If we talk about Orenburg shawls, one of the most common beliefs is that an authentic Orenburg downy shawl passes through a wedding ring. Is this a misconception or a real guarantee of quality? It would be better to say that this criterion used to be justified, indeed, but nowadays it has practically lost its importance and is not an authenticity marker. Why?
First, let's turn to history. Don-knitting - and the Orenburg shawl itself - originated in the Orenburg region in the mid-19th century. Now we can form an opinion about this epoch only if we turn to historical accounts, literature and films. And, if you remember the description of the girls who lived back then, you might remember that the standards of beauty are significantly different from those accepted today. Yes, we are talking about the fact that curvy women were "in fashion", especially with the elite. And lightweight a-jour scarves and gossamer shawls were favored by the ladies visiting receptions and soirees. They considered Orenburg downy shawl an accessory, a luxurious element to complement the look, rather than a "means to stay warm", therefore, very dense and large shawls were not very popular.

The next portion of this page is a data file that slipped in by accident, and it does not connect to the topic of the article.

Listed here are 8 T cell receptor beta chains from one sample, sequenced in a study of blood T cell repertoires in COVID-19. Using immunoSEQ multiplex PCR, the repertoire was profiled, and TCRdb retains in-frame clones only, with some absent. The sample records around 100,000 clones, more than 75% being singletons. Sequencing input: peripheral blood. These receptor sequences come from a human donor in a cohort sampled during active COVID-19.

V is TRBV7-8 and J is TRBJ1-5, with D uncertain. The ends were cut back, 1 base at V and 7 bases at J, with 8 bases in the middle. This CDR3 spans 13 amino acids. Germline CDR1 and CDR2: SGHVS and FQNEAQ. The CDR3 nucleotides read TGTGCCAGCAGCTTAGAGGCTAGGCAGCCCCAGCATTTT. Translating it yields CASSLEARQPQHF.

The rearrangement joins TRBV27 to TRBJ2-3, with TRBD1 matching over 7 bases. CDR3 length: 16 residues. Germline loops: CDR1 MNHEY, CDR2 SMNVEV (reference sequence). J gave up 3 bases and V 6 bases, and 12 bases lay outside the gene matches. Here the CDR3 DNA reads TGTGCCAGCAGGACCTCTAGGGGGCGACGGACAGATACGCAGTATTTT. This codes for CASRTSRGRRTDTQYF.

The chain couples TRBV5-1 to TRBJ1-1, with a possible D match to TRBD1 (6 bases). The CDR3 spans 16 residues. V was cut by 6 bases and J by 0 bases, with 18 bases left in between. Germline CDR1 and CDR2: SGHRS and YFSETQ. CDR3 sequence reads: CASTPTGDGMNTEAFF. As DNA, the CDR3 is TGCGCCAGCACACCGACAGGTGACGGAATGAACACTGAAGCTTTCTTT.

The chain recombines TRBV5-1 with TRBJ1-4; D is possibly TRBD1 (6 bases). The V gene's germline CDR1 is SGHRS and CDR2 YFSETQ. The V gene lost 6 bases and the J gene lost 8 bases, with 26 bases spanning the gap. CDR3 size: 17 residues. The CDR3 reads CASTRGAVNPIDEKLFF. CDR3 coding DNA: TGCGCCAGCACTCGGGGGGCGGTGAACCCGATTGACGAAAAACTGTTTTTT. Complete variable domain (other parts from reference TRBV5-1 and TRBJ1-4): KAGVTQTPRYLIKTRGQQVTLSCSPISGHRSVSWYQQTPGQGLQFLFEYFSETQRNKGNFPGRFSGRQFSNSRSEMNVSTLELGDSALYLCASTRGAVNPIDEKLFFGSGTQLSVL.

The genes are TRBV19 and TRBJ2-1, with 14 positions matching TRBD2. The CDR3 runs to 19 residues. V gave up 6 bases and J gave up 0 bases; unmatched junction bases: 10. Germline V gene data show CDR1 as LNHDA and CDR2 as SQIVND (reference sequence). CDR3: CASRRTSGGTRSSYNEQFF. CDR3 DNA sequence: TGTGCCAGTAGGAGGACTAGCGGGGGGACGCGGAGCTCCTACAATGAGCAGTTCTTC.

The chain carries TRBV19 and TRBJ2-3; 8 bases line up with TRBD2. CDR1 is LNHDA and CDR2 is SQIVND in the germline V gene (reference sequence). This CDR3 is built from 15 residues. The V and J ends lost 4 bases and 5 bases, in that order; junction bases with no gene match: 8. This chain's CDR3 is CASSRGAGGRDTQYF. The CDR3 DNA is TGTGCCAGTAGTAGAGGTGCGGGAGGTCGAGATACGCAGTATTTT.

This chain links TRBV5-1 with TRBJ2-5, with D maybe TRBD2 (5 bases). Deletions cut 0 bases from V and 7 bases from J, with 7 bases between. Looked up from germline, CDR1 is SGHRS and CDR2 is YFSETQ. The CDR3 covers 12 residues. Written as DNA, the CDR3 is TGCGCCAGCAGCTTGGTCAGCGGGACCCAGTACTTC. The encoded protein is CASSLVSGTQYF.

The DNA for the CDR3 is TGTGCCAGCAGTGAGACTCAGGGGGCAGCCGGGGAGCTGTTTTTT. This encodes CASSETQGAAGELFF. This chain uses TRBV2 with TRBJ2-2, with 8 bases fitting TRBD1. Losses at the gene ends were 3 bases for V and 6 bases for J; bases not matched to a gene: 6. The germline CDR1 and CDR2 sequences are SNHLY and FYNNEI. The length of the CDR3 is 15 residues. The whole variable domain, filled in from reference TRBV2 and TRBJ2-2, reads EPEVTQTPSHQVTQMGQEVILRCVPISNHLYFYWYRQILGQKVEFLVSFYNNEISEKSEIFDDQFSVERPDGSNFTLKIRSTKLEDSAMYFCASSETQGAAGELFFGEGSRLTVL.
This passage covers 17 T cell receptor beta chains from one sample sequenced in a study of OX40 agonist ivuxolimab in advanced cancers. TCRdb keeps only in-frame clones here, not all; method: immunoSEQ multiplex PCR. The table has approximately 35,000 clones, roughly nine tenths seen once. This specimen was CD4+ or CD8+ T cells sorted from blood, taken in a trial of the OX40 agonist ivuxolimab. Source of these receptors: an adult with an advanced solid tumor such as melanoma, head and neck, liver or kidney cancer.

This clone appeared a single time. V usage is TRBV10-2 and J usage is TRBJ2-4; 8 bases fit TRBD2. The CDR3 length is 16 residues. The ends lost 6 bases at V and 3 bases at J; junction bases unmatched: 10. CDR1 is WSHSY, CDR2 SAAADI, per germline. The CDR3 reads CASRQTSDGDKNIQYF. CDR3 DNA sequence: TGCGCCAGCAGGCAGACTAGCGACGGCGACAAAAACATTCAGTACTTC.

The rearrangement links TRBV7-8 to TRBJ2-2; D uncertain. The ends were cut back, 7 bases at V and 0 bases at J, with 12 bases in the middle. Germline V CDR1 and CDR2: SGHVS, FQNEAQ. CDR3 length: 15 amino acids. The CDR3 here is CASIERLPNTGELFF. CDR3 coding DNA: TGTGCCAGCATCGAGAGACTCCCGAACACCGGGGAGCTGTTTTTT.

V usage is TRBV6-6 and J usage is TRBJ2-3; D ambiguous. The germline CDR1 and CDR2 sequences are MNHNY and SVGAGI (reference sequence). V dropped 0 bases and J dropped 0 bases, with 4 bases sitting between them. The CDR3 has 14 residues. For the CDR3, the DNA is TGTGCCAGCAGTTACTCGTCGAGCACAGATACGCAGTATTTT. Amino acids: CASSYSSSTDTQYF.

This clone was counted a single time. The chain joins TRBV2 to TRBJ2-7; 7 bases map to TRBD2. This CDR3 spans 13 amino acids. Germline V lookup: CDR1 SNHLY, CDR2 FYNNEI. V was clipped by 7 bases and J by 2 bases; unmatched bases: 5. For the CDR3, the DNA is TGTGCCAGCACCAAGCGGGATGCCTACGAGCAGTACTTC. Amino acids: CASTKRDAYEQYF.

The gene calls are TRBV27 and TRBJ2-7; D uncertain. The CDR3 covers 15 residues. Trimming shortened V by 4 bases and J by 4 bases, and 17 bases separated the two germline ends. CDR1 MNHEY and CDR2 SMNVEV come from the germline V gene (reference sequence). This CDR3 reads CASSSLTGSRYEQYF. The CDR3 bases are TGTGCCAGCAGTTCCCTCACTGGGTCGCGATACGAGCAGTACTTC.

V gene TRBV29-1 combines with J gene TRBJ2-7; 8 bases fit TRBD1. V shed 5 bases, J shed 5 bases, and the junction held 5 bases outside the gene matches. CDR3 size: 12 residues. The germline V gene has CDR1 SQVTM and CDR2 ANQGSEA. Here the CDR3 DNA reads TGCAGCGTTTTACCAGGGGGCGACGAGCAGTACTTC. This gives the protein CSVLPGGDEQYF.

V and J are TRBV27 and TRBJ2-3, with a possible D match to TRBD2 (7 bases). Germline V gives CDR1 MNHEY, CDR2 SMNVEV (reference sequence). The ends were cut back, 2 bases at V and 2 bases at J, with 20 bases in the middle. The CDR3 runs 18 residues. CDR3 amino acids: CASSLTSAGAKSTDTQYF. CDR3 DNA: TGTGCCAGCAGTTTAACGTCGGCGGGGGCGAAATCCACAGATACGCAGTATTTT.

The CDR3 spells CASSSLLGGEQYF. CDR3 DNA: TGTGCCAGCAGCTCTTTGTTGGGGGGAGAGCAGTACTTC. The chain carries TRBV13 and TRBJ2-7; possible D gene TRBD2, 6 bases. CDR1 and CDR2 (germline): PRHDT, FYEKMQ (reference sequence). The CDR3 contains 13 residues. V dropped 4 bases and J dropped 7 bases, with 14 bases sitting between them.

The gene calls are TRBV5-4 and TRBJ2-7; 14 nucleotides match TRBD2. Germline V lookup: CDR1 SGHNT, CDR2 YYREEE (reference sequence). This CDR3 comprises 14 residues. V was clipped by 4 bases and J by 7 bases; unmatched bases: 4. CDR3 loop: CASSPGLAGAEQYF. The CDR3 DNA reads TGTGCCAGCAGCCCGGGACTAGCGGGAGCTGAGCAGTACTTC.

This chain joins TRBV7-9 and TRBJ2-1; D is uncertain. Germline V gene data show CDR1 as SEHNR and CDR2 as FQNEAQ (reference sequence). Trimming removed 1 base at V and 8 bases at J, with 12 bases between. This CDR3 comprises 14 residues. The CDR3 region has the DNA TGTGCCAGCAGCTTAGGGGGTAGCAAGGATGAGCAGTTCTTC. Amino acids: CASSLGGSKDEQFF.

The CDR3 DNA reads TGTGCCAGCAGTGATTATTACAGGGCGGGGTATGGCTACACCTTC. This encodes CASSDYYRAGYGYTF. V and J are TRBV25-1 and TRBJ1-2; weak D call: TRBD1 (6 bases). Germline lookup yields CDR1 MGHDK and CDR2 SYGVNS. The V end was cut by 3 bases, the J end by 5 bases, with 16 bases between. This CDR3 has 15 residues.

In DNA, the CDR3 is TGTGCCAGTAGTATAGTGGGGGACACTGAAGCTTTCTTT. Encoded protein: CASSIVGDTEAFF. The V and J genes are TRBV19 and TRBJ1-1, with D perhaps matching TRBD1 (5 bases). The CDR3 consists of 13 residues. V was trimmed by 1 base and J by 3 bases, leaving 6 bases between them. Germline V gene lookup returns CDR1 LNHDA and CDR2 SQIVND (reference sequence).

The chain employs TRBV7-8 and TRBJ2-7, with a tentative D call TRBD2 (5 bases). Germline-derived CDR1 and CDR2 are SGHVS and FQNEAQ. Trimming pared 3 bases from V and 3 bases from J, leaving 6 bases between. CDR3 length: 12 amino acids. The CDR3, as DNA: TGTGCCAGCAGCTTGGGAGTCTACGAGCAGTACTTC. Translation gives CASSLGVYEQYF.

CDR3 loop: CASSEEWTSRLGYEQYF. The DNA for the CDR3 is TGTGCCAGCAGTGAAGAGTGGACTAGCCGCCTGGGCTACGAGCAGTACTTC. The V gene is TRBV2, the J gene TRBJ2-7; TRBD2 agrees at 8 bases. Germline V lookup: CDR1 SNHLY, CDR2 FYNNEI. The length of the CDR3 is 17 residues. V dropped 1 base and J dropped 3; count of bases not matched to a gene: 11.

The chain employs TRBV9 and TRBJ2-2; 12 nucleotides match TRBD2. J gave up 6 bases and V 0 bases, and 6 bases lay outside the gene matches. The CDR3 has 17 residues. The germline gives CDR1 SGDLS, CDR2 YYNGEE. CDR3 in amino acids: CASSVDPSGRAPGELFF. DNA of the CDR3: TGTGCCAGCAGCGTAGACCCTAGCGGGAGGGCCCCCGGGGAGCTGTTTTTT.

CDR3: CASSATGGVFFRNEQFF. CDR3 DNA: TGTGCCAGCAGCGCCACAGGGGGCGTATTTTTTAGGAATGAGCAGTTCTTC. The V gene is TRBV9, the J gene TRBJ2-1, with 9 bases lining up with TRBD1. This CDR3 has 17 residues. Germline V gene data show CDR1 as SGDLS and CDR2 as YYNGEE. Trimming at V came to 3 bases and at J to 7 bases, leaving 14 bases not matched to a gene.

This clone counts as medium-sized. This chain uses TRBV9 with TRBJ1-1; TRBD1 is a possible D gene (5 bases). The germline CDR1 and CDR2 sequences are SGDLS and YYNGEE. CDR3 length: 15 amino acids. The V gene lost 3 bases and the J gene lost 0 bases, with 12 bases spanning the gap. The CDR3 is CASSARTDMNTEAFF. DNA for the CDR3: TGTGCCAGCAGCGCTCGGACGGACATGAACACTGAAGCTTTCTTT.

And here we are getting to the second point: the Orenburg downy shawl is a rather collective concept (generic term). When you hear someone say "shawl" in their small talk, you know they could mean either a dense shawl or a lightweight a-jour scarf. Still, both these items could be knitted in the Orenburg region from the down hair of Orenburg goats - and this criterion is decisive when we want to figure out whether these items are authentic or not. That said, knitters' skills improve year after year and the range of manufactured products is expanding; the standards change as well; as a result, the distinctive criteria change, too, and some of them lose their relevance over time, even though they are historically true.
So, can one really state that if a product does not pass through a wedding ring it cannot be considered an authentic Orenburg downy shawl? Of course not. Again, considering a wide variety of downy products today, we should say that now it will be difficult to slide even an a-jour shawl through the wedding ring of a slim lady whose fingers are small and thin - which is today considered the standard of female beauty by the majority of men. Not to mention large densely-knitted shawls - even attempting to perform such a trick will be useless. Let's say an item is made from down hair of legendary Orenburg goats, it is hand-knitted by a skilled worker who got her experience and knowledge from previous generations of knitters - yet the item doesn't pass this "traditional test." Will it be right to call this shawl an Orenburg shawl? Of course.